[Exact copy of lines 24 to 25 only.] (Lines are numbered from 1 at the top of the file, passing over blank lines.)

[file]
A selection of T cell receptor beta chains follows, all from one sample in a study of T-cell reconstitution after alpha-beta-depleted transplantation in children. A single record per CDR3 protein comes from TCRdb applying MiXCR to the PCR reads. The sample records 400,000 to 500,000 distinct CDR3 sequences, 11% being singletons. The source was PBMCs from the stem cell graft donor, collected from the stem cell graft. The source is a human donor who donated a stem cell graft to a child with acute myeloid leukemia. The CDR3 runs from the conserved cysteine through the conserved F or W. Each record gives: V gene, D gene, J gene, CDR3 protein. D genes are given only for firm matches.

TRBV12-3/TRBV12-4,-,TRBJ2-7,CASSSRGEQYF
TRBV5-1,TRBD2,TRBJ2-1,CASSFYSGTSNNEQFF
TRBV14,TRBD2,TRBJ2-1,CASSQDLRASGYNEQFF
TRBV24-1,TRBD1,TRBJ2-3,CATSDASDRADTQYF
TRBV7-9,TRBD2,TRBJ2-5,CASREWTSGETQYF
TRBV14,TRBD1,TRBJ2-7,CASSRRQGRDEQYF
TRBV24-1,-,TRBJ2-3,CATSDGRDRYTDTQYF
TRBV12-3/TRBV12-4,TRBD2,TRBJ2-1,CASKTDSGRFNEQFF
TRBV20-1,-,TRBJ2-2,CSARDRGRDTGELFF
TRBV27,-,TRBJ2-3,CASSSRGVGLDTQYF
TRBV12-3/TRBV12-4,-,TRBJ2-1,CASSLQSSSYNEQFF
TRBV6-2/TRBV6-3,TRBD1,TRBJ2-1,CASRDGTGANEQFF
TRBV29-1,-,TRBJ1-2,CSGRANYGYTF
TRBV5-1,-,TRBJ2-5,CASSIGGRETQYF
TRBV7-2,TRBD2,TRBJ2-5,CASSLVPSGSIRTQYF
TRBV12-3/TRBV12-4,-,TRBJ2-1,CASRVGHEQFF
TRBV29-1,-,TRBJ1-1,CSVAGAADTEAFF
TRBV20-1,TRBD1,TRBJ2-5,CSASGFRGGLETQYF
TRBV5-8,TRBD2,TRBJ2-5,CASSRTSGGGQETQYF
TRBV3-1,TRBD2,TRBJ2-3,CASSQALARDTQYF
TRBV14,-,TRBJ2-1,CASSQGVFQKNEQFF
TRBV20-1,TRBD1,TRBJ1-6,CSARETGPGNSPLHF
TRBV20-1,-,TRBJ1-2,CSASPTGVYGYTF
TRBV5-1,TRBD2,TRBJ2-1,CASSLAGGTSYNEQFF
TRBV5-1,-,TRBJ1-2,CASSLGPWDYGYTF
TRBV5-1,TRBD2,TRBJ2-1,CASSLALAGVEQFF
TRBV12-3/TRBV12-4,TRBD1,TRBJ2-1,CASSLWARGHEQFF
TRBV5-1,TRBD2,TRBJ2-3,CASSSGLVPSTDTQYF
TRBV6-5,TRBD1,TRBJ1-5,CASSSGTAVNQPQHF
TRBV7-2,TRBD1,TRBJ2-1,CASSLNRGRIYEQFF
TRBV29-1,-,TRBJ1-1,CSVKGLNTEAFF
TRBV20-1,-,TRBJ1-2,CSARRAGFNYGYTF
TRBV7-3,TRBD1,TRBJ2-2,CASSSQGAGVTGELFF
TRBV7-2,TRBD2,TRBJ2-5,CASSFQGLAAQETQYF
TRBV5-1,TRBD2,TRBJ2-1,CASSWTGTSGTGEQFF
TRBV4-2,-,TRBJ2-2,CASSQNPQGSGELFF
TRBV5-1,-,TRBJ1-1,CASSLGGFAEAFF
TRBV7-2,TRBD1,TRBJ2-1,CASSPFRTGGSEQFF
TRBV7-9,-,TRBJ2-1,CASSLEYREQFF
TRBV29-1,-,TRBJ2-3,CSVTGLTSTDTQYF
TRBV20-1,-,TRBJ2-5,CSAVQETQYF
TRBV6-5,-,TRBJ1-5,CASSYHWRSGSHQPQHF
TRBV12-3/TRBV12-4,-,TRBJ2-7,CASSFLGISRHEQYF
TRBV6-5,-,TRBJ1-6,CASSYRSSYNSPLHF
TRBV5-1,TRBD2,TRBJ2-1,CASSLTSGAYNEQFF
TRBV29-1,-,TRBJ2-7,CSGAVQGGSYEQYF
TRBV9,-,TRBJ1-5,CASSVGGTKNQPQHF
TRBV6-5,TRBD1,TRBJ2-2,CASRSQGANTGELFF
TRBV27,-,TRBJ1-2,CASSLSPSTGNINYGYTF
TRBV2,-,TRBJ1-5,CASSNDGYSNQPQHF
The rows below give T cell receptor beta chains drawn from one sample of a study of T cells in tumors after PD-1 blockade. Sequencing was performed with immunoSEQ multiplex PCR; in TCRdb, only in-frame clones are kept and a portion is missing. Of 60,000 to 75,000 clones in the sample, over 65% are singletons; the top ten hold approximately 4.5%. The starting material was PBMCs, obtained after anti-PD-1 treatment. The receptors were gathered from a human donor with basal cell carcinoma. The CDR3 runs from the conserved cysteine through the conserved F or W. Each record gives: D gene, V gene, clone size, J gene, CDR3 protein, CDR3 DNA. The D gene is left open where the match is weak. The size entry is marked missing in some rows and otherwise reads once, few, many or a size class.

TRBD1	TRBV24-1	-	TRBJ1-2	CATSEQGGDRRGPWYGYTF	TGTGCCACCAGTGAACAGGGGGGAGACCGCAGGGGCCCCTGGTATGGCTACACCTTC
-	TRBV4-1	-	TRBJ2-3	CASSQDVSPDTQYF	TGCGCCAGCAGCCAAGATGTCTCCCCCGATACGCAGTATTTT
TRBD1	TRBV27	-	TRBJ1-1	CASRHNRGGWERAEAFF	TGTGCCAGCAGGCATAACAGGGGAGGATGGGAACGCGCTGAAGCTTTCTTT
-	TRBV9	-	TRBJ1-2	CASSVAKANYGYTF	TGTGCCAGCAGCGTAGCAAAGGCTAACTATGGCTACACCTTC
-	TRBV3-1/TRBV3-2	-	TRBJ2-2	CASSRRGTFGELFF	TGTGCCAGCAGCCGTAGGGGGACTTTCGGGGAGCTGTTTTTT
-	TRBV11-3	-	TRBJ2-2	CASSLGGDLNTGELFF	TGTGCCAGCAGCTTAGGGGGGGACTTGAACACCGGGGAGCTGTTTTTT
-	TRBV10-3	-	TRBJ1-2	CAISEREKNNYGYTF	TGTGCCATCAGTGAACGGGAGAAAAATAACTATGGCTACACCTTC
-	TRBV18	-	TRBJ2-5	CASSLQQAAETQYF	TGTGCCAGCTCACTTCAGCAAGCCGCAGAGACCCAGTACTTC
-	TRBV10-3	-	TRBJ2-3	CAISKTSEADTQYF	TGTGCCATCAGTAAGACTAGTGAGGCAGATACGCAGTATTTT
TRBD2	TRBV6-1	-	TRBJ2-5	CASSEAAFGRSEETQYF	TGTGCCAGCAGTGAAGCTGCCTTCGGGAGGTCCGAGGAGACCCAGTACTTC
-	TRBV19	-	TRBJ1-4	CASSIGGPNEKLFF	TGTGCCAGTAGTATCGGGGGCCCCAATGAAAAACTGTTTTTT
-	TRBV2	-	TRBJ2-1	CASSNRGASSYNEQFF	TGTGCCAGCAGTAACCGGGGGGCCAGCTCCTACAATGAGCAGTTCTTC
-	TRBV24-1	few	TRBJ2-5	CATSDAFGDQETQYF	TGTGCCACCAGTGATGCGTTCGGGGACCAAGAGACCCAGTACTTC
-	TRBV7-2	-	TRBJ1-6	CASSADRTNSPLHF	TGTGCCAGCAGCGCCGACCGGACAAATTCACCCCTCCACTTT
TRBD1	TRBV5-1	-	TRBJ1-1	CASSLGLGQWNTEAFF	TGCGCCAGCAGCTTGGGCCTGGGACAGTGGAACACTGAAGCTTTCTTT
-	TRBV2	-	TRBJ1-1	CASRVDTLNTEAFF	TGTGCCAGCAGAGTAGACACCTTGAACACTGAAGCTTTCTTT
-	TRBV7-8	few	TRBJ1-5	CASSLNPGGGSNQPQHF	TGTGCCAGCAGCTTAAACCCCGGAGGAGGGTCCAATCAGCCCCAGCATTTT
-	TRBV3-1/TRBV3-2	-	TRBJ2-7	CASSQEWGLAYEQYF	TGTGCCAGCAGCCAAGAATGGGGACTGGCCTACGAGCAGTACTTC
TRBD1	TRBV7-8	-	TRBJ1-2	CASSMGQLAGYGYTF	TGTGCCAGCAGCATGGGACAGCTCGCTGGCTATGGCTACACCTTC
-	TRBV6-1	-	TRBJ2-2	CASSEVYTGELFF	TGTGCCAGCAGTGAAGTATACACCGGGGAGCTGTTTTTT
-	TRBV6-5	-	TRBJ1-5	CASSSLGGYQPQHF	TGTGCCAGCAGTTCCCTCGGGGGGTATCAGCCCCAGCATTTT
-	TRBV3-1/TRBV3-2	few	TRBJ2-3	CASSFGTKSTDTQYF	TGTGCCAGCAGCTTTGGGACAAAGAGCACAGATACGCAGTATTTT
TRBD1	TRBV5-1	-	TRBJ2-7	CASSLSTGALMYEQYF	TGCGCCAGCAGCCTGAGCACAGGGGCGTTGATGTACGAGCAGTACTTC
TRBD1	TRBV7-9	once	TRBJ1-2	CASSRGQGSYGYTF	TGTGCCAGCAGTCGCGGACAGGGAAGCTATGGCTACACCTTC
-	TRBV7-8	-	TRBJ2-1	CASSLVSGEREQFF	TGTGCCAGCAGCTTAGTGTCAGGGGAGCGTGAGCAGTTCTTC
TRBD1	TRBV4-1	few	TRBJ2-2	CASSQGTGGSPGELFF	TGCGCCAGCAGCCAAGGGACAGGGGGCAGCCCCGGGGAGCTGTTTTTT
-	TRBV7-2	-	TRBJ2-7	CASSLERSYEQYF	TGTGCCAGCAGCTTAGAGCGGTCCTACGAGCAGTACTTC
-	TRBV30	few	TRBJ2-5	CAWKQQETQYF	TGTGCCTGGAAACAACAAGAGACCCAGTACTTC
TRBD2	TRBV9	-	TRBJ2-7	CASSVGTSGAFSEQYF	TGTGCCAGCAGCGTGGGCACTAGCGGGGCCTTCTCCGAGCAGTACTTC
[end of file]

TRBV20-1,-,TRBJ1-2,CSASPTGVYGYTF
TRBV5-1,TRBD2,TRBJ2-1,CASSLAGGTSYNEQFF